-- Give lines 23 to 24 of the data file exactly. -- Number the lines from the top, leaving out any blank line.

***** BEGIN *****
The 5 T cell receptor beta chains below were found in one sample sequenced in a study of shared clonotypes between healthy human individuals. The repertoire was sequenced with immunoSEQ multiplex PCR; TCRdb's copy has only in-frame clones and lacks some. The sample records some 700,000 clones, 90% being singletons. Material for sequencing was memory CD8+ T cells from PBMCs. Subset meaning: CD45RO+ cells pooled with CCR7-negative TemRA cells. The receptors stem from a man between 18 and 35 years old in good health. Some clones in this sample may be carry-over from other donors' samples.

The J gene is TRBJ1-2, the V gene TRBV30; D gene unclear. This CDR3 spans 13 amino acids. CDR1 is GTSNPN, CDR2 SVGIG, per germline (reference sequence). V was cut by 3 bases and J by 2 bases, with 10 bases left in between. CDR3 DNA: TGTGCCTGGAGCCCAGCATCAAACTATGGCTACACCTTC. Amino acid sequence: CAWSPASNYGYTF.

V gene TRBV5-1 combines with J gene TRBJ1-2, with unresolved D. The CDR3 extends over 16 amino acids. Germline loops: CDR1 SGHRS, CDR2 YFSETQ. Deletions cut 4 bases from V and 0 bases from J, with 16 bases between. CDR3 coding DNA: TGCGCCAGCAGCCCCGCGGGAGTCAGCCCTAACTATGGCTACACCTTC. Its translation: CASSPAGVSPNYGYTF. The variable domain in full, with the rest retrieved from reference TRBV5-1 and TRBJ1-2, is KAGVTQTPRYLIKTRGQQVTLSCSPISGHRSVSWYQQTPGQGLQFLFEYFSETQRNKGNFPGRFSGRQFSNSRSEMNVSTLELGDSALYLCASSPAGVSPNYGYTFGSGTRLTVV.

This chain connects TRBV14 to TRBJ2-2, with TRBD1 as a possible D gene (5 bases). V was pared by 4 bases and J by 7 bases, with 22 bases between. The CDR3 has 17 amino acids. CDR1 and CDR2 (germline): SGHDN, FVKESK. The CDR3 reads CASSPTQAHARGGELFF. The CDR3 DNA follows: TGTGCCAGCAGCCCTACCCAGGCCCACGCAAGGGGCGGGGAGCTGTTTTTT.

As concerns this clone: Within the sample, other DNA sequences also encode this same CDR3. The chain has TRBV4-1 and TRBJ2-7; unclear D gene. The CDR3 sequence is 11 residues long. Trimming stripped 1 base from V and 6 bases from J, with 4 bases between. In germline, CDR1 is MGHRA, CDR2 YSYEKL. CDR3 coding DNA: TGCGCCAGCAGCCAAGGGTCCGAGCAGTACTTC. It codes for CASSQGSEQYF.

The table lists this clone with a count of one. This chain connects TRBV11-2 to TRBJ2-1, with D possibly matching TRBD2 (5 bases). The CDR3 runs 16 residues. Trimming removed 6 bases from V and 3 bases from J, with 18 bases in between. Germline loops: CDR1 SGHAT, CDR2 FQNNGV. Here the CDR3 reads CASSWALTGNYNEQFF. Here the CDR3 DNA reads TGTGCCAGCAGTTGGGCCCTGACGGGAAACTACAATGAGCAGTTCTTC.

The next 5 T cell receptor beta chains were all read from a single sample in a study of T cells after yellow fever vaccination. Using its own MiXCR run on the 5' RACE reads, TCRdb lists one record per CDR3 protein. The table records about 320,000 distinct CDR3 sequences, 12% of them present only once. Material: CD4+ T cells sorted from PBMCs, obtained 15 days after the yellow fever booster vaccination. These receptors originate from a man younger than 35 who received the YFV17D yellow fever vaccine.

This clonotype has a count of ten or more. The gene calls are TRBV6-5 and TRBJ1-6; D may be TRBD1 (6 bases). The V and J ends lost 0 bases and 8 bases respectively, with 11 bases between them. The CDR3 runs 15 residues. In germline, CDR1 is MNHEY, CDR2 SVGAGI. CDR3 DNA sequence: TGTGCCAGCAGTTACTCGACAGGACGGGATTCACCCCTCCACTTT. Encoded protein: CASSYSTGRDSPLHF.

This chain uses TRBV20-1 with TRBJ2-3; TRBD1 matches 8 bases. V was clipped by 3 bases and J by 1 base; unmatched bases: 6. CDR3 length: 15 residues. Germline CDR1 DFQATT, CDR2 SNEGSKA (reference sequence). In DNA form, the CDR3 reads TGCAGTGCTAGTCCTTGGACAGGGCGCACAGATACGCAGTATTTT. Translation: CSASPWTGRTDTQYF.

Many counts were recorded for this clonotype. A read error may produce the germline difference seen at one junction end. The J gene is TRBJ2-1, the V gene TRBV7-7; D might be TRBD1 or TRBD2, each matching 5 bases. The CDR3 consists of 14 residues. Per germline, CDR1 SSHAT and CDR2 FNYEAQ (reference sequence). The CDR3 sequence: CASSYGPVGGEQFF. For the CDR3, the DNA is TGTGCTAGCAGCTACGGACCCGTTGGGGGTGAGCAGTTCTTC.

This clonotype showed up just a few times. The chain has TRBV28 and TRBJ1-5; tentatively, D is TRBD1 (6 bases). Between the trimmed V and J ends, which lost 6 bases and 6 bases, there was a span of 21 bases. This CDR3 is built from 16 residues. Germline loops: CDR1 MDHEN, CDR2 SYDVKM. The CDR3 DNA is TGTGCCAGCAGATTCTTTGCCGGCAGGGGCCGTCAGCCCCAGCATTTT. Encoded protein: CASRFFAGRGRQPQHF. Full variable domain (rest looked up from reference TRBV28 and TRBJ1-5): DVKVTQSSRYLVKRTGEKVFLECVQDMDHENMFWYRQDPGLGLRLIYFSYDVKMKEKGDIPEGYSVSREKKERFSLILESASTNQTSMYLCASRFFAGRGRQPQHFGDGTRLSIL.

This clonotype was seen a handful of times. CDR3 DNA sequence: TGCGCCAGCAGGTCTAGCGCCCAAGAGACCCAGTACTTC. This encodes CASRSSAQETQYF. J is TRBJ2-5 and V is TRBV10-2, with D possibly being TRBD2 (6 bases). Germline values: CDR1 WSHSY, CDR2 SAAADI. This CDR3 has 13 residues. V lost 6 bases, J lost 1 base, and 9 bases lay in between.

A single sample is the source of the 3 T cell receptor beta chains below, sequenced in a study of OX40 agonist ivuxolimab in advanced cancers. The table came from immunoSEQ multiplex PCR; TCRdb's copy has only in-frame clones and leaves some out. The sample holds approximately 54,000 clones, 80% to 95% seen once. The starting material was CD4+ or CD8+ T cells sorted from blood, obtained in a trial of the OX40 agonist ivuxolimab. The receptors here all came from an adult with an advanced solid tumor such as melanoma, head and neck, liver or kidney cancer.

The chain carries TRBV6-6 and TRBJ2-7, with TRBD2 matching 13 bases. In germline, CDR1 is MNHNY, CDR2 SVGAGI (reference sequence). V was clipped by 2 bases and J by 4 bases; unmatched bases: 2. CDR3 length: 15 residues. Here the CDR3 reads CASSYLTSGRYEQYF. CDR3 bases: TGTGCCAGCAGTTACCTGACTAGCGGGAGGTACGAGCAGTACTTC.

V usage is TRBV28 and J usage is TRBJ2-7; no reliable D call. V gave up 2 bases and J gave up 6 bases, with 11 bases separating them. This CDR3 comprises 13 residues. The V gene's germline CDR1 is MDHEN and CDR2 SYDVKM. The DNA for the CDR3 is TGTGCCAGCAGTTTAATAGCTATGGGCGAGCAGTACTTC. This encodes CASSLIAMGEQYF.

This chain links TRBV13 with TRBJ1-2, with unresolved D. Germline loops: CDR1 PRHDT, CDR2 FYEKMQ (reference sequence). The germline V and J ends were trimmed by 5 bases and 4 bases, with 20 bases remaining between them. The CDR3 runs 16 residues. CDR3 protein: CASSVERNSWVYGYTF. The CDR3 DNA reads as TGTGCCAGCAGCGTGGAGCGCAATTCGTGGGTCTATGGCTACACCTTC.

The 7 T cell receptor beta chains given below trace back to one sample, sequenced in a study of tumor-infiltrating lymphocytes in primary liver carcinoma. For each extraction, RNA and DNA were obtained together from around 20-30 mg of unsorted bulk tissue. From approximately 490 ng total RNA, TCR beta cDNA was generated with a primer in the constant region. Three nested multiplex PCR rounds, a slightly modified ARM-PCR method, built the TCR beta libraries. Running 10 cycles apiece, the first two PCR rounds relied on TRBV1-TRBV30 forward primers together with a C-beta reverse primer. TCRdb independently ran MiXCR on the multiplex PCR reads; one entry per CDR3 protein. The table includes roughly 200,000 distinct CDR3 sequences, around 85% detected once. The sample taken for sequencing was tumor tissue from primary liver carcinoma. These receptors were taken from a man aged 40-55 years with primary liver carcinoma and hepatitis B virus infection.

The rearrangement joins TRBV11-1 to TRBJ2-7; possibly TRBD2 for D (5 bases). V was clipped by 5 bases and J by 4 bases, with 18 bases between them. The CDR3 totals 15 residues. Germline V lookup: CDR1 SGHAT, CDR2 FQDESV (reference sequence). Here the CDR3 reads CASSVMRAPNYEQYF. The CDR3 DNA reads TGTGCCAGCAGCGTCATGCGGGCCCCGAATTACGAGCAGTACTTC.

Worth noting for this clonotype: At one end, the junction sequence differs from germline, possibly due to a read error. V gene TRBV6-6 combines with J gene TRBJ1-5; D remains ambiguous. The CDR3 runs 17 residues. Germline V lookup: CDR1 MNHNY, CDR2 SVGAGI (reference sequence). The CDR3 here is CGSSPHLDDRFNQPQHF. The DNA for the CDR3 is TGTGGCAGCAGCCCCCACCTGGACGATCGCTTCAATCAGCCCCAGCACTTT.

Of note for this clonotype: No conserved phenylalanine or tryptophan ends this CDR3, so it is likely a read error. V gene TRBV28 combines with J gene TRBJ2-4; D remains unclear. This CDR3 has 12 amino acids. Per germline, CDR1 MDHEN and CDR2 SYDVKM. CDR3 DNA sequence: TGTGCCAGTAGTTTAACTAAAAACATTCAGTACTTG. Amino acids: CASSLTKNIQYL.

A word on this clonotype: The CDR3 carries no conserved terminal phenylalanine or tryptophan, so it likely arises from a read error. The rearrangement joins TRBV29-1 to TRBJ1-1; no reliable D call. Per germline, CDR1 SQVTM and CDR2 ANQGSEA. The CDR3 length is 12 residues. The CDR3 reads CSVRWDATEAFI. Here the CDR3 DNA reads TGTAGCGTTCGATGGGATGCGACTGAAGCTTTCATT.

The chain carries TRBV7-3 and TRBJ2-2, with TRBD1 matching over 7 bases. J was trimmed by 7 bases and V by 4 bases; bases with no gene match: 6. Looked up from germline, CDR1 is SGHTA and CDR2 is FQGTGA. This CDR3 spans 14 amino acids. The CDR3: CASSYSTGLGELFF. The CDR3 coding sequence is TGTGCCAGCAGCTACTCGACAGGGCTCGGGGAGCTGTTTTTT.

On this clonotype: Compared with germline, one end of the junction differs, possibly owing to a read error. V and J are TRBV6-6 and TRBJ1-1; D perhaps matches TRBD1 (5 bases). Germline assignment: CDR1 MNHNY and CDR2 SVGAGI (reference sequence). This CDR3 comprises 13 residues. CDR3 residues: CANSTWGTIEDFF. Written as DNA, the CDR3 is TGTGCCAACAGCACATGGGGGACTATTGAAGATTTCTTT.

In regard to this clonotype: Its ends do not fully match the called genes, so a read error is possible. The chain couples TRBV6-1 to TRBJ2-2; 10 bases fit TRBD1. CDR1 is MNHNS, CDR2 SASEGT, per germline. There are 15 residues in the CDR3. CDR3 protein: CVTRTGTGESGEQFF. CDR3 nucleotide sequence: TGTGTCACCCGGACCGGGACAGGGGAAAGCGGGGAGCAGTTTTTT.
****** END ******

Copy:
On this clonotype: Compared with germline, one end of the junction differs, possibly owing to a read error. V and J are TRBV6-6 and TRBJ1-1; D perhaps matches TRBD1 (5 bases). Germline assignment: CDR1 MNHNY and CDR2 SVGAGI (reference sequence). This CDR3 comprises 13 residues. CDR3 residues: CANSTWGTIEDFF. Written as DNA, the CDR3 is TGTGCCAACAGCACATGGGGGACTATTGAAGATTTCTTT.

In regard to this clonotype: Its ends do not fully match the called genes, so a read error is possible. The chain couples TRBV6-1 to TRBJ2-2; 10 bases fit TRBD1. CDR1 is MNHNS, CDR2 SASEGT, per germline. There are 15 residues in the CDR3. CDR3 protein: CVTRTGTGESGEQFF. CDR3 nucleotide sequence: TGTGTCACCCGGACCGGGACAGGGGAAAGCGGGGAGCAGTTTTTT.